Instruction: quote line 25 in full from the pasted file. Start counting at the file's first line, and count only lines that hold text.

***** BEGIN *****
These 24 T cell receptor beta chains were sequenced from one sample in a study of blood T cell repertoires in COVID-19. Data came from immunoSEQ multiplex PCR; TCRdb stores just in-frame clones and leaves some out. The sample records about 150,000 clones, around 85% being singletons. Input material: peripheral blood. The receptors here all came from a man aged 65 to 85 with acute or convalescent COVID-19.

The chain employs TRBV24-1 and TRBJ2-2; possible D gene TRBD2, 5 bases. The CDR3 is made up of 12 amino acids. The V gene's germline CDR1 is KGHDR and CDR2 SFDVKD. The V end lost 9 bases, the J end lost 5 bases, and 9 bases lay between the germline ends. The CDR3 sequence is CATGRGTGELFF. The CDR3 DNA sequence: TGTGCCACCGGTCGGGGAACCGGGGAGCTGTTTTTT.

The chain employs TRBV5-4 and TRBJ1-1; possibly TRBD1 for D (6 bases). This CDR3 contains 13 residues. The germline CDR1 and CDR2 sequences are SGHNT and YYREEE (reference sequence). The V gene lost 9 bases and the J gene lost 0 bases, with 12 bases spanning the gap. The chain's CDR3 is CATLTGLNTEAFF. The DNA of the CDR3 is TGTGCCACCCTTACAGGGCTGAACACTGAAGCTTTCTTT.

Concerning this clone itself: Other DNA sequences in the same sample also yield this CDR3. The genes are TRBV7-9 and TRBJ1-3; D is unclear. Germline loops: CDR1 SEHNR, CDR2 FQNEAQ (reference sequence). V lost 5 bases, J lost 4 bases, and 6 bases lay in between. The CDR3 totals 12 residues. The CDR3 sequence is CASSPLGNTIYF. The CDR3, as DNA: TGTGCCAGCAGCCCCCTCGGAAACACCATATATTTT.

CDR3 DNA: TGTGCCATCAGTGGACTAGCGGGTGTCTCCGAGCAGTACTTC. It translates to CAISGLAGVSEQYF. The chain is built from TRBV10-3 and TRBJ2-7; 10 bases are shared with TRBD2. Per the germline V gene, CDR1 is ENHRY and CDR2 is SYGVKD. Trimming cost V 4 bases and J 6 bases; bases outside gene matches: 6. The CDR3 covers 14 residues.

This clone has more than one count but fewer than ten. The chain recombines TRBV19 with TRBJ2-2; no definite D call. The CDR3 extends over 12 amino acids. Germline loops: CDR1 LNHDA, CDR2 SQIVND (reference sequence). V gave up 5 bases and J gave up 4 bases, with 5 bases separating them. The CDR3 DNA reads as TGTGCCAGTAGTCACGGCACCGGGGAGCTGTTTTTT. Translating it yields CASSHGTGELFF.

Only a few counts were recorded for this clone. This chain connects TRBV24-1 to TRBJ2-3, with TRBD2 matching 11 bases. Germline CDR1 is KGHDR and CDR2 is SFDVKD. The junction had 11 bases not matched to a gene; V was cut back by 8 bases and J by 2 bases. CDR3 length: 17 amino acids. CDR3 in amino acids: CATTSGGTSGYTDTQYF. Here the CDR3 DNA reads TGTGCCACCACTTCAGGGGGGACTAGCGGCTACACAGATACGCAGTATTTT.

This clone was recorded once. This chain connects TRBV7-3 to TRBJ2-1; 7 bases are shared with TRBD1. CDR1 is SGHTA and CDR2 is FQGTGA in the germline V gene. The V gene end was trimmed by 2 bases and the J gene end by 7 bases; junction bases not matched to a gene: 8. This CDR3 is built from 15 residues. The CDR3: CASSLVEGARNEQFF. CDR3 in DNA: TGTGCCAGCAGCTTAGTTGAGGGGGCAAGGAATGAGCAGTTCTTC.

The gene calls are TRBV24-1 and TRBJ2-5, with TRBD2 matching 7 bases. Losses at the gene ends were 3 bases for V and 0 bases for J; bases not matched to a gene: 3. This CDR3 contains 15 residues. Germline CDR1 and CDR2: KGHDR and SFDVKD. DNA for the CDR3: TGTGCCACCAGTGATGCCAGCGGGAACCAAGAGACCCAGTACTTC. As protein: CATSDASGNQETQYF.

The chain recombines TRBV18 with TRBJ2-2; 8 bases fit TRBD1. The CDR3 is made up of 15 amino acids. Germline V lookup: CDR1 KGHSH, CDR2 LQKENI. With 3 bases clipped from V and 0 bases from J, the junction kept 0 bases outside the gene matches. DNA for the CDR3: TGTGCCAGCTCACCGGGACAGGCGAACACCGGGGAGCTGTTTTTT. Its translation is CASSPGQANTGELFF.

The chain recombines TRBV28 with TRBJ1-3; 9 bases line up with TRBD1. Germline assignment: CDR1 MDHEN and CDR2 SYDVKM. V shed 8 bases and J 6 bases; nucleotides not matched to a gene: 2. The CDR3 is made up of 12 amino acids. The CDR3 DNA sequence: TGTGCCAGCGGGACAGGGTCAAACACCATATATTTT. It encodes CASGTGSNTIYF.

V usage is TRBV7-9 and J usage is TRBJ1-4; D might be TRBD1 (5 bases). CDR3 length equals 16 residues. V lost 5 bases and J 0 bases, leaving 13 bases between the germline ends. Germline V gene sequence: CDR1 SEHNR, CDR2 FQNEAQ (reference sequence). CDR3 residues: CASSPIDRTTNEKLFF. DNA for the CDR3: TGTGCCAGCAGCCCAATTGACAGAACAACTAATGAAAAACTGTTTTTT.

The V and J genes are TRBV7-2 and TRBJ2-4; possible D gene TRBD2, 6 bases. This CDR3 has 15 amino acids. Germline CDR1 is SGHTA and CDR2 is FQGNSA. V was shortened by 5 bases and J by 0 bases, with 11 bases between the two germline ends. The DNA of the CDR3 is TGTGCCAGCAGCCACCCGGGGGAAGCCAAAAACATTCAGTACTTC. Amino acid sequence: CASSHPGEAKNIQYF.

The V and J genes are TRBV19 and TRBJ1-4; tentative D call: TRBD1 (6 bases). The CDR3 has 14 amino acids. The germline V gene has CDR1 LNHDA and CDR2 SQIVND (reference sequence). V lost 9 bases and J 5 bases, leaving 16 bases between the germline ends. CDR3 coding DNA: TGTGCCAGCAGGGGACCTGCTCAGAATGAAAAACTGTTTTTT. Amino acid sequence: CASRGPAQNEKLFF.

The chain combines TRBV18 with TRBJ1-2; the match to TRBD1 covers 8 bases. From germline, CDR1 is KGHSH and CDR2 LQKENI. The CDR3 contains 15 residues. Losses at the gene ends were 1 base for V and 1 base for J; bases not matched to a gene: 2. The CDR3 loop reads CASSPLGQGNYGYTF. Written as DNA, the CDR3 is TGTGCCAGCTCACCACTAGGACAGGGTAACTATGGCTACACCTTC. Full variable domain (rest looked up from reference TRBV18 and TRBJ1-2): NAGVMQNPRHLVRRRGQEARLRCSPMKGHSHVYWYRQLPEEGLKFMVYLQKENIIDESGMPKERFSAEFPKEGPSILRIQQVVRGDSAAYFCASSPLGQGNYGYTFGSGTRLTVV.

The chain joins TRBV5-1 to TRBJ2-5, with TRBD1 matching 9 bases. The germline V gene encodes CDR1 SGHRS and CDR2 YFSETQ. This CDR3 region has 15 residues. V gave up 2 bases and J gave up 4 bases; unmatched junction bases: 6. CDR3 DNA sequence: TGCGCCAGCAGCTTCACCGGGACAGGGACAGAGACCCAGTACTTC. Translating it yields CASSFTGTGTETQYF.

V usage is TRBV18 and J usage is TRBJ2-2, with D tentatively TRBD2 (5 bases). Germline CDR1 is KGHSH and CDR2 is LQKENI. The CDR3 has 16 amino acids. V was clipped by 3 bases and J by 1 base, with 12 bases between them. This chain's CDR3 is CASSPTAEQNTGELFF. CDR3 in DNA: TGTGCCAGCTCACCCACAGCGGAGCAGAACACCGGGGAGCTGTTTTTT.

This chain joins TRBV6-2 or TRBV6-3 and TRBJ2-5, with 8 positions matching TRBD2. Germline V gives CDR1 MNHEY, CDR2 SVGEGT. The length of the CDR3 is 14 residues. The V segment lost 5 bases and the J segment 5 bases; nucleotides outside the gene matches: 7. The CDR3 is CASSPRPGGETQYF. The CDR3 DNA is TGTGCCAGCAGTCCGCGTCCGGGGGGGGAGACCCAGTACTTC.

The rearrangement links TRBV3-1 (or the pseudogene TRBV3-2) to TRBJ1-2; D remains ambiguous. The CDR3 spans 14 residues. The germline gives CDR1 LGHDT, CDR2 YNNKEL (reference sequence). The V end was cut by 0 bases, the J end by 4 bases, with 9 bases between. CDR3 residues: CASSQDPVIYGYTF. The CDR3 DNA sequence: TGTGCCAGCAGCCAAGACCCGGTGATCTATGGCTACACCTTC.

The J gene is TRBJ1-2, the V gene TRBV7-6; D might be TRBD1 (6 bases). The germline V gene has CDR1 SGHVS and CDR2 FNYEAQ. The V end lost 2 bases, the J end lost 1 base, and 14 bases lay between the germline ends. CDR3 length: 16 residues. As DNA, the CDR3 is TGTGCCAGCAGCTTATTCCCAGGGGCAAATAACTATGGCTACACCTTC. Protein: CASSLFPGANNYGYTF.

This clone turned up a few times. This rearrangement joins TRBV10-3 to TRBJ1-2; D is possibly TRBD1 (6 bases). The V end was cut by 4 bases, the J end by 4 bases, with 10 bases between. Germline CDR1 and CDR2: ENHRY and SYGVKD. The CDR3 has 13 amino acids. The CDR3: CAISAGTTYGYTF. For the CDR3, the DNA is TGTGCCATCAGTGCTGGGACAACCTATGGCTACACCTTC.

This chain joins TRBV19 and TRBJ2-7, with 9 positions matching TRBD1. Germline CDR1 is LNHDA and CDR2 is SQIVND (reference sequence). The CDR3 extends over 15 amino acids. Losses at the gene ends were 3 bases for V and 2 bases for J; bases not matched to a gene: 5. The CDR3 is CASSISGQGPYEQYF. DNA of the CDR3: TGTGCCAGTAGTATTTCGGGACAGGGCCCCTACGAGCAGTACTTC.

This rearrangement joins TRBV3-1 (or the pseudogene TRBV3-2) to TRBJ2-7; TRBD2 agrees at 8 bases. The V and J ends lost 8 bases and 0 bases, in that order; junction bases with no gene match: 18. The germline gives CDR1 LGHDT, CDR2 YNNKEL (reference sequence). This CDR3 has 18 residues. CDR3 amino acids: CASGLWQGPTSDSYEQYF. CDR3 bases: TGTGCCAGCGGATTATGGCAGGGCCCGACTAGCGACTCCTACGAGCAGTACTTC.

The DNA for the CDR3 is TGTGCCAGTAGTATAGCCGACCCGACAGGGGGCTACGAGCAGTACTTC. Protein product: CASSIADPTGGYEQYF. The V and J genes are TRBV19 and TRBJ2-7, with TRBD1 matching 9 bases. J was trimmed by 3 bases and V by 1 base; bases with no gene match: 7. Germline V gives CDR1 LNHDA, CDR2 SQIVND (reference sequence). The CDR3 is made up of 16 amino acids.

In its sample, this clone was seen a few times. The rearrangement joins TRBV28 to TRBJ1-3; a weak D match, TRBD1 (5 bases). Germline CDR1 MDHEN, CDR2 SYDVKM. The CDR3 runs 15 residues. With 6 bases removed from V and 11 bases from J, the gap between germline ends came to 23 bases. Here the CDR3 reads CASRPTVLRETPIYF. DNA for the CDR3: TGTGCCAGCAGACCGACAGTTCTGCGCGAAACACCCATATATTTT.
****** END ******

In its sample, this clone was seen a few times. The rearrangement joins TRBV28 to TRBJ1-3; a weak D match, TRBD1 (5 bases). Germline CDR1 MDHEN, CDR2 SYDVKM. The CDR3 runs 15 residues. With 6 bases removed from V and 11 bases from J, the gap between germline ends came to 23 bases. Here the CDR3 reads CASRPTVLRETPIYF. DNA for the CDR3: TGTGCCAGCAGACCGACAGTTCTGCGCGAAACACCCATATATTTT.